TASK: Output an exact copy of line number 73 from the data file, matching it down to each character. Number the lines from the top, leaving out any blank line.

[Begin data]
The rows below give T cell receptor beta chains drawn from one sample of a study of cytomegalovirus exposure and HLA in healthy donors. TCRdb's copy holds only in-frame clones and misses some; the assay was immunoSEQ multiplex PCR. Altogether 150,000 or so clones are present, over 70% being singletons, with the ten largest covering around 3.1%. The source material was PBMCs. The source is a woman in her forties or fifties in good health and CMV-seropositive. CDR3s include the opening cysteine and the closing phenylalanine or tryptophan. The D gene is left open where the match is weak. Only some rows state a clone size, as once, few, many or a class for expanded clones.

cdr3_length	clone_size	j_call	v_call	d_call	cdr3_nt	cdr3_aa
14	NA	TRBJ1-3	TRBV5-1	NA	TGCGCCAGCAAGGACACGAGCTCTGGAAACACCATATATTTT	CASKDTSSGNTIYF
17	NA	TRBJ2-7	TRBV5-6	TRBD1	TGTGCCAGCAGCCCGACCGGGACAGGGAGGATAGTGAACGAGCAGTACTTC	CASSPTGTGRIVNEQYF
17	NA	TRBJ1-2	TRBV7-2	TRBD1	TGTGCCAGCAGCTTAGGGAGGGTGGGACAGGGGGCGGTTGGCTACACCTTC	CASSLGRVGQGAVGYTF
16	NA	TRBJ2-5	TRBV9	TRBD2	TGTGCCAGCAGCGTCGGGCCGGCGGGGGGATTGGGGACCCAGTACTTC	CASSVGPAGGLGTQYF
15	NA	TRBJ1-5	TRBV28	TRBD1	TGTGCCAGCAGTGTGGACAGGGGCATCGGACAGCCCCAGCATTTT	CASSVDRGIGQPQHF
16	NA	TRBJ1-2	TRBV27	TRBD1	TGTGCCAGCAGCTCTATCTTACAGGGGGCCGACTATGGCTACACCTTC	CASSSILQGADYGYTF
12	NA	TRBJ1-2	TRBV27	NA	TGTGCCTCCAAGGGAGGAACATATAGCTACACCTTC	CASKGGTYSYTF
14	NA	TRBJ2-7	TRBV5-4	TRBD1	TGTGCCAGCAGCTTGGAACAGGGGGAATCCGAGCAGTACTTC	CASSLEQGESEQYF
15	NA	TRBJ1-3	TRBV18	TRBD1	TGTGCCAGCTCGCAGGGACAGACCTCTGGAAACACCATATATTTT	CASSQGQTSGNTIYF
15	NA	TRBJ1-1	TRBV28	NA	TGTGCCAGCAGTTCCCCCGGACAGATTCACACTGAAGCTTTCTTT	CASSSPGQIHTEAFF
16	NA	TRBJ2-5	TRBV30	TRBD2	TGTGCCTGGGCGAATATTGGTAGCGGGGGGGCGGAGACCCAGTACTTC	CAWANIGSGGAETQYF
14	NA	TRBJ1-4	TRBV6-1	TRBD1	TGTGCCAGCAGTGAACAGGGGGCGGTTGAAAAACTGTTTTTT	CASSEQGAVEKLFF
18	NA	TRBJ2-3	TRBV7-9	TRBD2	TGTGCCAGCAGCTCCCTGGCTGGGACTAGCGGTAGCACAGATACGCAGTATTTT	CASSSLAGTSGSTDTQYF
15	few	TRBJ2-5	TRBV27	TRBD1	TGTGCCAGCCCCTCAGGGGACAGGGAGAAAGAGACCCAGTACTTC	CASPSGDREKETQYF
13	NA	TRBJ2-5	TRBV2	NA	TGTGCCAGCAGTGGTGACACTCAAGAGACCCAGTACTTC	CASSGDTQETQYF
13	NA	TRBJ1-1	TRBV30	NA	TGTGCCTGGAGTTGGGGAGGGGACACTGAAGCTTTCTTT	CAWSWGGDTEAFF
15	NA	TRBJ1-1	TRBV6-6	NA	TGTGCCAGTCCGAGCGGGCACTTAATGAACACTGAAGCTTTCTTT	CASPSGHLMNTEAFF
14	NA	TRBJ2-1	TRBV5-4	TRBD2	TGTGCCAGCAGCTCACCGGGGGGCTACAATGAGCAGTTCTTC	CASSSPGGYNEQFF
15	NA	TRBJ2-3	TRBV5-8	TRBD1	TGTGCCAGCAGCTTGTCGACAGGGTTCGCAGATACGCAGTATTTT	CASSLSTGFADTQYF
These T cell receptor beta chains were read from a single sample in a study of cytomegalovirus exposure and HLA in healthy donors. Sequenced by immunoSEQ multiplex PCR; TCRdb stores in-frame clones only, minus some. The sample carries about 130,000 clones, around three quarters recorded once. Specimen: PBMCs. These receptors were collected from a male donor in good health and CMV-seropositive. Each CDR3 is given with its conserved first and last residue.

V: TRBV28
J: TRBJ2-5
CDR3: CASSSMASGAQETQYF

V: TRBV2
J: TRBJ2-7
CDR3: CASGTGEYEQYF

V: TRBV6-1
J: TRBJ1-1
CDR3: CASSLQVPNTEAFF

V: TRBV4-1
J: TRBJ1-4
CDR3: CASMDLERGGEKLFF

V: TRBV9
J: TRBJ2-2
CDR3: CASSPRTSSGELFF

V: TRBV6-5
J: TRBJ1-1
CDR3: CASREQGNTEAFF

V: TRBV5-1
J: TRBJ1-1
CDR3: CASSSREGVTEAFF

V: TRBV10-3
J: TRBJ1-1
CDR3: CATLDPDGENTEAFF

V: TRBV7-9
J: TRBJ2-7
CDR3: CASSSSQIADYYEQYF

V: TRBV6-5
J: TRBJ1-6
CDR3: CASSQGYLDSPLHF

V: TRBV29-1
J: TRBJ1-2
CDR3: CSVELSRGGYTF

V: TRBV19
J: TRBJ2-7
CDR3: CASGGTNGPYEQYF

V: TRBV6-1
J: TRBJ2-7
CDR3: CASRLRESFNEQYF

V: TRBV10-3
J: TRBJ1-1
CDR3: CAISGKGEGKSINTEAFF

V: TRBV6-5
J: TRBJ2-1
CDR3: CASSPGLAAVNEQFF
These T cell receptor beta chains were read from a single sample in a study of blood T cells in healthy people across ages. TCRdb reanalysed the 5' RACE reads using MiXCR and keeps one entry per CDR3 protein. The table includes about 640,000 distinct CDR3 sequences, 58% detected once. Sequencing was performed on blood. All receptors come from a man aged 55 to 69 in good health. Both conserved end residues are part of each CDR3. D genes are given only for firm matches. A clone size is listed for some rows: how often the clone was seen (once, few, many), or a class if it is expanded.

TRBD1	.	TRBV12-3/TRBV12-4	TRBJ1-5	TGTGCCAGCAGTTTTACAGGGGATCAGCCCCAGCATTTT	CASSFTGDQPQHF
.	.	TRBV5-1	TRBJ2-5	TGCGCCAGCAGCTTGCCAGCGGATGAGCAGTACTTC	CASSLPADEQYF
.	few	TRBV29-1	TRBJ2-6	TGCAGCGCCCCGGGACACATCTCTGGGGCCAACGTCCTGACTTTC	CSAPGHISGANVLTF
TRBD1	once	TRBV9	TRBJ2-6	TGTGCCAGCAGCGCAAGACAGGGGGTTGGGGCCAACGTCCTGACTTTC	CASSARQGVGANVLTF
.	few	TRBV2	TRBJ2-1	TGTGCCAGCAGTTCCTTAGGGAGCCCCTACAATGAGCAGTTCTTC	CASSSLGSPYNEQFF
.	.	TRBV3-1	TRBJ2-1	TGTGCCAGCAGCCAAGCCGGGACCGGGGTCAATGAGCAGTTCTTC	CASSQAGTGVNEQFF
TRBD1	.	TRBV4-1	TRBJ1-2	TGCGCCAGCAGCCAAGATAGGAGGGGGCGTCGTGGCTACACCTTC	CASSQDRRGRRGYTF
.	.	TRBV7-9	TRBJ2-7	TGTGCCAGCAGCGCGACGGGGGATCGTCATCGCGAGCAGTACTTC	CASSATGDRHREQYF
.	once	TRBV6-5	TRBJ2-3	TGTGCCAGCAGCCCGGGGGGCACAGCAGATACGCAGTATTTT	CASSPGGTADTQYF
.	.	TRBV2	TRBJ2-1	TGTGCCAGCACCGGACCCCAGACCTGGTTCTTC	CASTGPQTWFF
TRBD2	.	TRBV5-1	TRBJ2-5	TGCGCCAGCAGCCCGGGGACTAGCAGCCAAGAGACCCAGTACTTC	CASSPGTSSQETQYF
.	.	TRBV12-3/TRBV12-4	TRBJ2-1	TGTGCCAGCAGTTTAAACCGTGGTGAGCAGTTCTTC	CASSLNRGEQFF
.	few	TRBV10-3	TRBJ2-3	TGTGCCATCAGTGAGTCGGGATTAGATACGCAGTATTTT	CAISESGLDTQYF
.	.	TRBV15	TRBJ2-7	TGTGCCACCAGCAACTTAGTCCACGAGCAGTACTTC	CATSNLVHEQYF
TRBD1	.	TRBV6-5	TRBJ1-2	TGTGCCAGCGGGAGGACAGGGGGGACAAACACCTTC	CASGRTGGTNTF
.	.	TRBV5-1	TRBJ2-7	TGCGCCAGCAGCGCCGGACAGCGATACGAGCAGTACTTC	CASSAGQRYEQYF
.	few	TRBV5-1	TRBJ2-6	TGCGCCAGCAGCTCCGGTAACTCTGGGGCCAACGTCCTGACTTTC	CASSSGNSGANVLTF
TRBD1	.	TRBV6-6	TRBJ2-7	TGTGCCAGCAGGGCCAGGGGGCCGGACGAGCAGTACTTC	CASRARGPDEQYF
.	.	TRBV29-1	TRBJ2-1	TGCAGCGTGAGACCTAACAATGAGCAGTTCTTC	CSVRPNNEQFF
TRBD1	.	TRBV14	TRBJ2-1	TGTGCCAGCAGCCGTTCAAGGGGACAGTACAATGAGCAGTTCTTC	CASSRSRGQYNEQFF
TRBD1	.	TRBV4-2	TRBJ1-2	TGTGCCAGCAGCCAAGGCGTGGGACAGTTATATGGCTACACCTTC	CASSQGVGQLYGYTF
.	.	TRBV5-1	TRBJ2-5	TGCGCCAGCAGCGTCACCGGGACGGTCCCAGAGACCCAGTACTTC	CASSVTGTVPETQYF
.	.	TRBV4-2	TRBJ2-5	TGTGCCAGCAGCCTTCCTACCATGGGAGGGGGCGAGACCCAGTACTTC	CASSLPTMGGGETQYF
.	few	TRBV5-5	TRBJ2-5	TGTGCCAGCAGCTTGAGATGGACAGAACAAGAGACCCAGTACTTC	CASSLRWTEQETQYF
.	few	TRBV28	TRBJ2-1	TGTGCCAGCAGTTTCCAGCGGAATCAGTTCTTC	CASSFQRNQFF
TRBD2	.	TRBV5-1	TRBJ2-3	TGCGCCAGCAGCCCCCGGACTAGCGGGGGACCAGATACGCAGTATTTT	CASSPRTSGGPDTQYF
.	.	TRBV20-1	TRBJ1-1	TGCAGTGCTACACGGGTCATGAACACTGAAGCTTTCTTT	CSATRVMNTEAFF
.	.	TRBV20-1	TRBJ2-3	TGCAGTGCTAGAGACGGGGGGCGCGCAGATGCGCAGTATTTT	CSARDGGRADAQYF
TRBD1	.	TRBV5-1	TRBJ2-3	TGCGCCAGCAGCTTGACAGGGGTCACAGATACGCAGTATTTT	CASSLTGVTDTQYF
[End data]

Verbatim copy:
.	few	TRBV2	TRBJ2-1	TGTGCCAGCAGTTCCTTAGGGAGCCCCTACAATGAGCAGTTCTTC	CASSSLGSPYNEQFF